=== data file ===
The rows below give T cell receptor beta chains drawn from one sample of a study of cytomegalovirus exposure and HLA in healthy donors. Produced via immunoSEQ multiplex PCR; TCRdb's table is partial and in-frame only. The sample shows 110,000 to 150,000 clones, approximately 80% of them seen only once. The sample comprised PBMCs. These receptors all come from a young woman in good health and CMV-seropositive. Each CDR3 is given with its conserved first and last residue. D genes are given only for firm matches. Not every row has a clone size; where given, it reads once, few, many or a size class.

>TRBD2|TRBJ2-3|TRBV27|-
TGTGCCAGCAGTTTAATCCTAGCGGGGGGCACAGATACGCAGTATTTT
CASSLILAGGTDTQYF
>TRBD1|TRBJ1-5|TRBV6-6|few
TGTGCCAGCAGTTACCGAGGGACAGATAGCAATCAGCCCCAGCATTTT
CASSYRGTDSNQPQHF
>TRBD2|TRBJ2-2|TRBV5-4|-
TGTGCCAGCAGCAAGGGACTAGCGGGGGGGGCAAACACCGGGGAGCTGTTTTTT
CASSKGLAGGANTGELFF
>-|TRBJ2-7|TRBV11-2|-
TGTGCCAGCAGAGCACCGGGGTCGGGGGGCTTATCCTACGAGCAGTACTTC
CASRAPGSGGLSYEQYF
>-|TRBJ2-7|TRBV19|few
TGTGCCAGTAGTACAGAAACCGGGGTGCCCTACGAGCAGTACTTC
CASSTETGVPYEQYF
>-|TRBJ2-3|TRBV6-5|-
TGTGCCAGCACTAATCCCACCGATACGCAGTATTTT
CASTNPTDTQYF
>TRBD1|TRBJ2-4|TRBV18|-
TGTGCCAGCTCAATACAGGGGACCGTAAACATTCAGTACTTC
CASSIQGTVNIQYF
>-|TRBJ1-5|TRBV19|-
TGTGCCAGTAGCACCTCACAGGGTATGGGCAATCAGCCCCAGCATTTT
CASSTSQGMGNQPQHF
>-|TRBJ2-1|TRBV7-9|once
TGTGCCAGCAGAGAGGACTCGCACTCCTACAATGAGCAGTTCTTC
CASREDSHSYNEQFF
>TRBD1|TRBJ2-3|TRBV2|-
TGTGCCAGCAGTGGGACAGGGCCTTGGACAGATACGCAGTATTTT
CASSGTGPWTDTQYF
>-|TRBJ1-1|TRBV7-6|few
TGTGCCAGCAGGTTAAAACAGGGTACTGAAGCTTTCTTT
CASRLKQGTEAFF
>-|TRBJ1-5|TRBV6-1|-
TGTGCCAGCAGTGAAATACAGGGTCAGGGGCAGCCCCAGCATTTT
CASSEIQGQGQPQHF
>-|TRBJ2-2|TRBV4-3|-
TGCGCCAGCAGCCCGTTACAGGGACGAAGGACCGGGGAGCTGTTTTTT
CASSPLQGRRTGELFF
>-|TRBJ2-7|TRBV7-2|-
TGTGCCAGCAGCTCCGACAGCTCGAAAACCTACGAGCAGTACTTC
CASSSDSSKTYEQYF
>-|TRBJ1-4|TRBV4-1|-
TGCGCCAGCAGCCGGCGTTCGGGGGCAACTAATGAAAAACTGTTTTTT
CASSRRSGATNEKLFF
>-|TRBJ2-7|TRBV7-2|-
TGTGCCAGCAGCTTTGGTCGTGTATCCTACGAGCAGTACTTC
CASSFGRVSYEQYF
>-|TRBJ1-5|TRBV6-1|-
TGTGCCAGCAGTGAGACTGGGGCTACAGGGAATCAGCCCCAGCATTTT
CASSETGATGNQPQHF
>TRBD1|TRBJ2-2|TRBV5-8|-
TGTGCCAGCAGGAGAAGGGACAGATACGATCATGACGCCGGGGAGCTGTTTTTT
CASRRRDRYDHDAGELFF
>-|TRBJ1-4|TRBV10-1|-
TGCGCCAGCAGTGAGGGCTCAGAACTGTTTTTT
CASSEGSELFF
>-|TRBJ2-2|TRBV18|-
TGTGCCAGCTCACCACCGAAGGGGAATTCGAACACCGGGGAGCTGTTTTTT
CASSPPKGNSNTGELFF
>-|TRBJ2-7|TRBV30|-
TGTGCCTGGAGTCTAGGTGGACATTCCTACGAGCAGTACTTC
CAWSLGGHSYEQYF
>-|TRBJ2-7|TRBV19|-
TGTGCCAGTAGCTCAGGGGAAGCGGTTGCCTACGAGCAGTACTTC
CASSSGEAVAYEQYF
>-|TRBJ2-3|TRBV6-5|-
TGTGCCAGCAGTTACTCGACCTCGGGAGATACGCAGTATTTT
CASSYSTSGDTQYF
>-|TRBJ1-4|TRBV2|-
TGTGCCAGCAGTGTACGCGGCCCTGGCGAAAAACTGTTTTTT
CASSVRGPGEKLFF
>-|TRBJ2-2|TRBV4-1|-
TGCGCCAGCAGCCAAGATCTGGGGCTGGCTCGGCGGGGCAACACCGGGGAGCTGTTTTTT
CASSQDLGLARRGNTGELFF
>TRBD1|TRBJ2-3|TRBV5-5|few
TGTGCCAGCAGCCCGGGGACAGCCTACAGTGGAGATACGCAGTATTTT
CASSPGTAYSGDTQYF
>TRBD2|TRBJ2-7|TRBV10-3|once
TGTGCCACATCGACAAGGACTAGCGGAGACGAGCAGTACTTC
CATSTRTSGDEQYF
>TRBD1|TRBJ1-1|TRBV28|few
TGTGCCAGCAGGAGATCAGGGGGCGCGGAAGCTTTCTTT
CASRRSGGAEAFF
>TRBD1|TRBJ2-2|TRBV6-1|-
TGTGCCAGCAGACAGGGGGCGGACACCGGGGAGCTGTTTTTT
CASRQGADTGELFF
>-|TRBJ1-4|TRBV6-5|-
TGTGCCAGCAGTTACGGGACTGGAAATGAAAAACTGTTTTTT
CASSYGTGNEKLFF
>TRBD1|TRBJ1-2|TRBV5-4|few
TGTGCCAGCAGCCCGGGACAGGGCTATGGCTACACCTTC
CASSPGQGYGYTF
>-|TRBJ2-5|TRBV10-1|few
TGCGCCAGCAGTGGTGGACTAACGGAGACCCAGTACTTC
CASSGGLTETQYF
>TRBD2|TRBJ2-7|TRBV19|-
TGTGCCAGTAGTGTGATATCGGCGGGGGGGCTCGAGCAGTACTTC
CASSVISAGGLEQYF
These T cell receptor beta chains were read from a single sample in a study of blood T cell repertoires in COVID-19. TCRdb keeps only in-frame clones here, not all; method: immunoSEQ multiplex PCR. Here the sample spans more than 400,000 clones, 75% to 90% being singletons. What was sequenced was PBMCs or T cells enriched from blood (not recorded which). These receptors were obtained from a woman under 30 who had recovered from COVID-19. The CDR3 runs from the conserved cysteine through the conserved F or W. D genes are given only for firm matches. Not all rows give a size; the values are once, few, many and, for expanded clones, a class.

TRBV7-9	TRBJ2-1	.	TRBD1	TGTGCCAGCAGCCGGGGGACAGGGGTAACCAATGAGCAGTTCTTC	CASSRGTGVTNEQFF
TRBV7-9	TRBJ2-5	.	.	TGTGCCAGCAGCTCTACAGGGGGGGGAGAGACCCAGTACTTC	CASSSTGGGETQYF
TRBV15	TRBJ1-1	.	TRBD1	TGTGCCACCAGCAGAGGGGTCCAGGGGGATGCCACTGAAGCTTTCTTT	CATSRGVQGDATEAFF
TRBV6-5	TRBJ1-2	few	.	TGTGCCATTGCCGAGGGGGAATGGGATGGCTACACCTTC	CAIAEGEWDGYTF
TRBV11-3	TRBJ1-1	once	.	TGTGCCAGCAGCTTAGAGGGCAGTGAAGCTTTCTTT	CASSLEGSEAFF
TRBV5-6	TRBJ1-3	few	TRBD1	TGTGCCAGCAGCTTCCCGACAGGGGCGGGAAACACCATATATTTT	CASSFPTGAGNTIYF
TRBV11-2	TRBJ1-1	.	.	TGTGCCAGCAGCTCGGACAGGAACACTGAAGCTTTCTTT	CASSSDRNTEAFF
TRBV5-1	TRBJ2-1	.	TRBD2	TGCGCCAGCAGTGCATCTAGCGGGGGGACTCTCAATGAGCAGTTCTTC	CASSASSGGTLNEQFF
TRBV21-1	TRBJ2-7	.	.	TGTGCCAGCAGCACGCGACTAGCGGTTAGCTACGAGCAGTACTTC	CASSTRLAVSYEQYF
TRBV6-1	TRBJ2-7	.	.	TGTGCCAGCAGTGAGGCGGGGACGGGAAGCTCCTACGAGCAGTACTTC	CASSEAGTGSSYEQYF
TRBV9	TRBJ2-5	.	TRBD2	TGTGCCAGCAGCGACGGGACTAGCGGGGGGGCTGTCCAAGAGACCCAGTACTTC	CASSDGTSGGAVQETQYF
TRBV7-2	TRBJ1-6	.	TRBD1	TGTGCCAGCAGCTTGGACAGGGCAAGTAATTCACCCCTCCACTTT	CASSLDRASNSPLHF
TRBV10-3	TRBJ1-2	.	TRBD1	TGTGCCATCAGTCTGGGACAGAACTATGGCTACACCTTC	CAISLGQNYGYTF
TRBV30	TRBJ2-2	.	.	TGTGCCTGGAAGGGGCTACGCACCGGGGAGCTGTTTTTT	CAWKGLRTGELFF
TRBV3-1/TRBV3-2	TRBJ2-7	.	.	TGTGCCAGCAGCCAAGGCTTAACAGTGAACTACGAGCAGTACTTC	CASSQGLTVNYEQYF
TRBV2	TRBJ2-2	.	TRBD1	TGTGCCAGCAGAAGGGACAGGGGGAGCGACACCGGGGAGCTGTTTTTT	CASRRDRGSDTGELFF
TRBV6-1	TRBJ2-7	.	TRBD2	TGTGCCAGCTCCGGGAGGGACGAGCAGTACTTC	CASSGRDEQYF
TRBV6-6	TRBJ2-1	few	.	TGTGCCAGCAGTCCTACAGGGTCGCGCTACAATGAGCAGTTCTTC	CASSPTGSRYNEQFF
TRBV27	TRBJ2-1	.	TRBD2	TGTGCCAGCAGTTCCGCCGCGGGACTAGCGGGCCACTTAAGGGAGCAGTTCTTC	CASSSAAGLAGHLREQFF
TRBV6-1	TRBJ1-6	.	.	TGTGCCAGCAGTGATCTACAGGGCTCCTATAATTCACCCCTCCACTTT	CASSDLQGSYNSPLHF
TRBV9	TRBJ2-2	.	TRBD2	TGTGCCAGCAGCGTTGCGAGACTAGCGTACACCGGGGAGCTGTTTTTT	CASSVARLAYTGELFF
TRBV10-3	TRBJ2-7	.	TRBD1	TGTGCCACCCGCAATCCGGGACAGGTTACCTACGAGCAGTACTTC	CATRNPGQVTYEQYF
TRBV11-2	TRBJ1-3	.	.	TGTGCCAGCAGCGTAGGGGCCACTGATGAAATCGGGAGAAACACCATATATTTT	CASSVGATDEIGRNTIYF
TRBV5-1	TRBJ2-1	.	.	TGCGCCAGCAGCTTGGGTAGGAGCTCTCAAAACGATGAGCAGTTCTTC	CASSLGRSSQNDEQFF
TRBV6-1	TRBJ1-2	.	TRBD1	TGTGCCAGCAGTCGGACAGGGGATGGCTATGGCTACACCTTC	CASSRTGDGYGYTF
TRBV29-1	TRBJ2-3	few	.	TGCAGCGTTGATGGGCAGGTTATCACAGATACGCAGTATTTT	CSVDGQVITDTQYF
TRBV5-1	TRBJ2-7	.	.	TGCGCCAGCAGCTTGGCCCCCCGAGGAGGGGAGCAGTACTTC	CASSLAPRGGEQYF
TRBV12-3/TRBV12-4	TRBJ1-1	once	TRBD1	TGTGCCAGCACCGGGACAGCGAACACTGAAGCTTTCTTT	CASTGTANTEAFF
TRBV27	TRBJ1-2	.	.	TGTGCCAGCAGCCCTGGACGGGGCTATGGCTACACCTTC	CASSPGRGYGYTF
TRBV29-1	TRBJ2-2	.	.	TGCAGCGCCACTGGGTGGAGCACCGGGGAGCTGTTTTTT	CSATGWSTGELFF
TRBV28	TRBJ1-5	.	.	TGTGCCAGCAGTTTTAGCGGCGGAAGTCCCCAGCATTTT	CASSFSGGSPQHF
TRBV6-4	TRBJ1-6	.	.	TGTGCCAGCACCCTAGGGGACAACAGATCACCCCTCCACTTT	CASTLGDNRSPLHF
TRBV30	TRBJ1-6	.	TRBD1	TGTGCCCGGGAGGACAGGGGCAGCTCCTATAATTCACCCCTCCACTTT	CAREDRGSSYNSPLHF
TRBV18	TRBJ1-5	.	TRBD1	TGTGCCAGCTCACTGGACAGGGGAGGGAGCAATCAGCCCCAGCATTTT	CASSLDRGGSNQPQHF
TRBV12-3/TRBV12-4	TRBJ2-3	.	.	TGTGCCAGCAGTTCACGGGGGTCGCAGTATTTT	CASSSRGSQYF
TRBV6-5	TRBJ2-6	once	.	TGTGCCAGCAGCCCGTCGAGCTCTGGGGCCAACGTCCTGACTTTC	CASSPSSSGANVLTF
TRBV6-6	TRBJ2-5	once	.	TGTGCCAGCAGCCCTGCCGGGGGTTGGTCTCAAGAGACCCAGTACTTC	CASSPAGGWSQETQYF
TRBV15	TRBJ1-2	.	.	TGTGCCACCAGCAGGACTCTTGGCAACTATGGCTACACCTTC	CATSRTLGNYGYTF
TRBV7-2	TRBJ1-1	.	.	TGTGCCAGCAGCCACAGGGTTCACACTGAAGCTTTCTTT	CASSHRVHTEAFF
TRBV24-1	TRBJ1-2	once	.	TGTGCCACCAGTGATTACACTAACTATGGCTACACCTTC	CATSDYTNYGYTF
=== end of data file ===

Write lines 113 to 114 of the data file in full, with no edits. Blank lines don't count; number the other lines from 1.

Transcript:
TRBV7-2	TRBJ1-6	.	TRBD1	TGTGCCAGCAGCTTGGACAGGGCAAGTAATTCACCCCTCCACTTT	CASSLDRASNSPLHF
TRBV10-3	TRBJ1-2	.	TRBD1	TGTGCCATCAGTCTGGGACAGAACTATGGCTACACCTTC	CAISLGQNYGYTF